'Allen Key' simulation project by BenLewis


#1

I created a new simulation project called 'Allen Key':

This is a simulation of an allen key being torqued up. Its purpose is to demonstrate the use of remote loads and remote displacements.


More of my public projects can be found here.


#2

This is a simulation of an allen key being torqued up. Its purpose is to demonstrate the use of remote loads and remote displacements.

The ball end is constrained from rotating when it engages with a socket head screw. This is simulated with a remote displacement.

A large moment can be applied to the short end of the key when it is fitted with an extension pipe. This moment is simulated as a remote force.

The applied force is reacted at the right angle bend in the allen key with the operators hand. This is simulated with a deformable remote displacement.

The meshing and solving operations can be run on one core.

The OnShape geometry is available for download from here https://cad.onshape.com/documents/3530c18c4c2f4a34b5b72fa0/w/b41458effd1f464ebf2cef3b/e/374dd0de09f649078890a28b

HAND CALCULATIONS

(excluding notch stress concentrations)

The applied torque is given by:
Torque = Force * Distance
10 Nm = 50 N * 0.2 m

The polar moment of inertia is 877E-9 m^4

The expected shear stress at the narrow cross section, just above the ball, is given by:
Shear Stress = Torque * Radius / Polar Moment of Inertia
342 MPa = 10 Nm * 0.003 m / 877E-9 m^4

Von Mises stress for pure shear is given by:
VM = SQRT (3) * ABS(Shear Stress)
593 MPa = SQRT(3) * (342 MPa)

The stress obtained from simulation is 614 MPa (4% difference).


Torque Boundary Condition
#3


#4

Nice simulation @BenLewis! :smiley:


#5

@BenLewis

Your project seems very similar to the one that I’m currently working on. As an extreme example, I have applied 1 lbf to the end of the long arm approximately 3 inch. The small head size shown in gold on the small arm has hex size of 5/32 inch. Material is A517 Steel, with a tensile yield strength of 100 ksi. The problem is that the model fails with a factor of safety of .7. The max equivalent stress is also shown to be 137 ksi. I’m curious how this is possible from only 1 lbf applied. Any help would be greatly appreciated. Many thanks in advance.


#6

Hi @MannMech,

I’ll take a look at this and get back to you.

Regards, Ben


#7

Hi @MannMech,

I’ve added another simulation to this project. It is for a 5/32" Allen key. From this simulation I get a nominal stress (just above the socket) of around 50 MPa (7.3 ksi) and a peak stress (on the corners of the hex) of 439 MPa (63.7 ksi).

The material yield stress is 689 MPa (100 ksi). Therefore the factor of safety is about 1.6.

Below you can see my hand calculations. There is a good correlation between the simulation results and hand calculations.

The simulation results could be improved by performing a contact analysis (with a socket). Also, the hand calculations could be improved by considering bending (about the z-axis) and shear (across the area of the Allen key just above the socket). But I think excluding these items does not make a big difference to the overall result.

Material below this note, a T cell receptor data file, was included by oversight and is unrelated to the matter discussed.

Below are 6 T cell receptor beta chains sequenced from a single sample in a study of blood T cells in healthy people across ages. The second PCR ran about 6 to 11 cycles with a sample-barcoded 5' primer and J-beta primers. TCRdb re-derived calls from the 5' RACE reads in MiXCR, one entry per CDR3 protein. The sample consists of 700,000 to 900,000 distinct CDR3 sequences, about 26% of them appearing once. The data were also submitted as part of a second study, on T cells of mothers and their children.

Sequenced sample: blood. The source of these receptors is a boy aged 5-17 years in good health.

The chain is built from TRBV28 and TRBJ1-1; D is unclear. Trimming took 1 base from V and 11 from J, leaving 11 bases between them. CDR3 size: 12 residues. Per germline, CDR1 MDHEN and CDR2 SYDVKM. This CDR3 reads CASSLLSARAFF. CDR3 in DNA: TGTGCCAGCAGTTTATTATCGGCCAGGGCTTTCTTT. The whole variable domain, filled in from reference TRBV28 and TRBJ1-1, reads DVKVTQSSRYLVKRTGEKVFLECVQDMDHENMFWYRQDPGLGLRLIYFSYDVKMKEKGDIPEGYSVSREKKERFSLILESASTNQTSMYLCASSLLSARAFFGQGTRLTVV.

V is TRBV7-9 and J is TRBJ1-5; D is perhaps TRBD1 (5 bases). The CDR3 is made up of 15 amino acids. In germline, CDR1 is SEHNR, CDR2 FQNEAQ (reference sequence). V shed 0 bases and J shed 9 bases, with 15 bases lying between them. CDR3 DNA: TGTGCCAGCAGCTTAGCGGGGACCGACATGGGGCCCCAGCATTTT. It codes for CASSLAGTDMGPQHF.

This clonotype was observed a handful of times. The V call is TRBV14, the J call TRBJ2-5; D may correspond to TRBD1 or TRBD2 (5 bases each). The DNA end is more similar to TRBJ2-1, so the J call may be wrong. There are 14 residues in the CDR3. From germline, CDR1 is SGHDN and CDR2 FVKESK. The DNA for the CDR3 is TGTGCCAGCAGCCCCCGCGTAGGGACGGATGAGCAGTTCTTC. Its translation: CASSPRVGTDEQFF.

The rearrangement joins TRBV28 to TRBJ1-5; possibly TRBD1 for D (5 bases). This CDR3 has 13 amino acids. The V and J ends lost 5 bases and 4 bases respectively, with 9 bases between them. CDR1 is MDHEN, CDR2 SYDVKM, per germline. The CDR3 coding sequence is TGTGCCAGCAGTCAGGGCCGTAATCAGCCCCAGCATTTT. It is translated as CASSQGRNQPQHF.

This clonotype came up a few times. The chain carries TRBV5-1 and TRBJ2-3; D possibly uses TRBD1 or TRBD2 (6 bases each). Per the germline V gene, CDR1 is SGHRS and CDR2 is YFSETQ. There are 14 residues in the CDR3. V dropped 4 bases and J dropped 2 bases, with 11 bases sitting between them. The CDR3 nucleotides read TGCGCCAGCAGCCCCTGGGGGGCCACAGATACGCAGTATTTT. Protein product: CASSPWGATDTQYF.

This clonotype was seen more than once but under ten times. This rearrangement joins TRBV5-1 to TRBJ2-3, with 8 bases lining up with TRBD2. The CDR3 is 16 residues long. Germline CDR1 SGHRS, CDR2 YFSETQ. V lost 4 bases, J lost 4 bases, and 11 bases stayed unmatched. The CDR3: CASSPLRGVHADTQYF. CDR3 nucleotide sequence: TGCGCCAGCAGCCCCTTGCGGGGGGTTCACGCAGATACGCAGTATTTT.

I’m not sure why you are getting a factor of safety of only 0.7. You should check your simulation setup and do your own hand calculations. Some things to check are:

  • Dimensions of model
  • Units (model size, load size, material properties)
  • Loads (size, direction, applied geometry)
  • Constraints (does the model deform as expected)

I hope this helps.

Regards, Ben


#8

Ben lewis,

Sorry for taking so long to get back to you. I experimented around with the
design , and believe I’ve found the source of the problem. My design is a
bit different due to it being telescoping. The hex head sizes now in use
are 12mm(casing), and 8mm, 4mm telescoping bits. To illustrate, if the 4mm
is in the extended position, it will be locked in place with a compressive
spring button (push down on the button and the smaller successive bit can
slide out from the retracted position into a new hole locking in with the
larger encompassing bit). The only real questions I have now is: Will the
max stress occur on the 4mm bit or on one of the holes which lock the 12mm
to the 8mm, or 8mm to the 4mm together? If it is indeed the hole, how would
I go about calculating the stress on the hole due to torsion . Lastly can
bending stress be neglected ? Many thanks for your time and help.

Dimensions :

100mm long arm:
Assume uniform diameter.

On short arm:
40mm length (12mm hex head)
The 8mm bit sticks out 14.375mm from that, and the 4mm bit sticks out 5mm
from that.

12mm-8mm connection:
3mm diameter hole for button.

8mm-4mm connection:
2mm diameter hole for button.

Applied pressure from hand:
50N/750mm^2
5N compression downward

Best regards,

Spenser Mann


#9

Hi @MannMech,

You can apply physical contacts between each of the bodies in your geometry. You can then fix the inner bit and apply a load to the outer bit. The physical contacts will not bond the bodies together, rather, they will prevent one body from penetrating the other. From this analysis you will be able to determine the highest stressed area of your geometry.

If you add your geometry to a SimScale project and share it with me I can show you how to set this up. I will PM you my email address.

Regards, Ben


#10

Is there a simscale project of this anywhere?

I tried to download the geometry from onshape, but it requires a login.


#11

Hi @mhere, the Onshape geometry is public. Try searching for Allen Key - 8mm under public projects.